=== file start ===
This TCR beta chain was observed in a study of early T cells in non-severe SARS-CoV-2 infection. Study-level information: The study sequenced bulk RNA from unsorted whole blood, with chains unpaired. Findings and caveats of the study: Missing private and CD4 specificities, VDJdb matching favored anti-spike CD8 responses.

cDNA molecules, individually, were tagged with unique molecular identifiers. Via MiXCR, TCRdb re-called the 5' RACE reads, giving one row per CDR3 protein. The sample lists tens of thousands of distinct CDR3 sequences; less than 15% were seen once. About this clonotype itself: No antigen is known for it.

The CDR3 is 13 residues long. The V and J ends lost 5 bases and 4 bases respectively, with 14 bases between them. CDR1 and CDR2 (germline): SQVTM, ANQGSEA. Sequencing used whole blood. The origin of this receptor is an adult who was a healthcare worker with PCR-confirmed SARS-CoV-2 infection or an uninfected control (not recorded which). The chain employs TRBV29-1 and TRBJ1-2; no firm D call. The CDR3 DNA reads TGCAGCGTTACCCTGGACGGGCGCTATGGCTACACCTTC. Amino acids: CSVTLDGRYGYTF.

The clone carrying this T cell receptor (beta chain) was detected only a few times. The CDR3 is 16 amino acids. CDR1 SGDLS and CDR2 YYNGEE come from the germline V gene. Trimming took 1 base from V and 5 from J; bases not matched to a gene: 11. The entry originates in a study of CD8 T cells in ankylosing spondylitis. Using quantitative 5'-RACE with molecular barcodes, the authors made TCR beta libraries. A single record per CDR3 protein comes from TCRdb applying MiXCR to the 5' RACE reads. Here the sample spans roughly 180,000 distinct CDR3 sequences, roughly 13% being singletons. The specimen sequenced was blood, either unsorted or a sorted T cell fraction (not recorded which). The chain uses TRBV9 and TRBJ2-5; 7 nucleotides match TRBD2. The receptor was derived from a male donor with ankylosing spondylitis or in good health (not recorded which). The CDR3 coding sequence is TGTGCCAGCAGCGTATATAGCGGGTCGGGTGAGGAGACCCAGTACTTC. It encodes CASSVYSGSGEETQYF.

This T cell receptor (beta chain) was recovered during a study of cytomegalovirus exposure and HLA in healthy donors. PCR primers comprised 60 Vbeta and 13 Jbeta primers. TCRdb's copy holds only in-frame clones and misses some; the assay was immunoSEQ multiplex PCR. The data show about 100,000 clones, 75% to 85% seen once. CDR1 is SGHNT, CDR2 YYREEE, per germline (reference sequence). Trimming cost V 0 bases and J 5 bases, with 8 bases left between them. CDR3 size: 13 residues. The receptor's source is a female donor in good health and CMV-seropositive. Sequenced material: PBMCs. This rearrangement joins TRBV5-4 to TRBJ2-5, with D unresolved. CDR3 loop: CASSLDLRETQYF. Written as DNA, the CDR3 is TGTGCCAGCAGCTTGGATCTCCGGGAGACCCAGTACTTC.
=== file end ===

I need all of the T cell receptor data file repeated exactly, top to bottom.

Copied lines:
This TCR beta chain was observed in a study of early T cells in non-severe SARS-CoV-2 infection. Study-level information: The study sequenced bulk RNA from unsorted whole blood, with chains unpaired. Findings and caveats of the study: Missing private and CD4 specificities, VDJdb matching favored anti-spike CD8 responses.

cDNA molecules, individually, were tagged with unique molecular identifiers. Via MiXCR, TCRdb re-called the 5' RACE reads, giving one row per CDR3 protein. The sample lists tens of thousands of distinct CDR3 sequences; less than 15% were seen once. About this clonotype itself: No antigen is known for it.

The CDR3 is 13 residues long. The V and J ends lost 5 bases and 4 bases respectively, with 14 bases between them. CDR1 and CDR2 (germline): SQVTM, ANQGSEA. Sequencing used whole blood. The origin of this receptor is an adult who was a healthcare worker with PCR-confirmed SARS-CoV-2 infection or an uninfected control (not recorded which). The chain employs TRBV29-1 and TRBJ1-2; no firm D call. The CDR3 DNA reads TGCAGCGTTACCCTGGACGGGCGCTATGGCTACACCTTC. Amino acids: CSVTLDGRYGYTF.

The clone carrying this T cell receptor (beta chain) was detected only a few times. The CDR3 is 16 amino acids. CDR1 SGDLS and CDR2 YYNGEE come from the germline V gene. Trimming took 1 base from V and 5 from J; bases not matched to a gene: 11. The entry originates in a study of CD8 T cells in ankylosing spondylitis. Using quantitative 5'-RACE with molecular barcodes, the authors made TCR beta libraries. A single record per CDR3 protein comes from TCRdb applying MiXCR to the 5' RACE reads. Here the sample spans roughly 180,000 distinct CDR3 sequences, roughly 13% being singletons. The specimen sequenced was blood, either unsorted or a sorted T cell fraction (not recorded which). The chain uses TRBV9 and TRBJ2-5; 7 nucleotides match TRBD2. The receptor was derived from a male donor with ankylosing spondylitis or in good health (not recorded which). The CDR3 coding sequence is TGTGCCAGCAGCGTATATAGCGGGTCGGGTGAGGAGACCCAGTACTTC. It encodes CASSVYSGSGEETQYF.

This T cell receptor (beta chain) was recovered during a study of cytomegalovirus exposure and HLA in healthy donors. PCR primers comprised 60 Vbeta and 13 Jbeta primers. TCRdb's copy holds only in-frame clones and misses some; the assay was immunoSEQ multiplex PCR. The data show about 100,000 clones, 75% to 85% seen once. CDR1 is SGHNT, CDR2 YYREEE, per germline (reference sequence). Trimming cost V 0 bases and J 5 bases, with 8 bases left between them. CDR3 size: 13 residues. The receptor's source is a female donor in good health and CMV-seropositive. Sequenced material: PBMCs. This rearrangement joins TRBV5-4 to TRBJ2-5, with D unresolved. CDR3 loop: CASSLDLRETQYF. Written as DNA, the CDR3 is TGTGCCAGCAGCTTGGATCTCCGGGAGACCCAGTACTTC.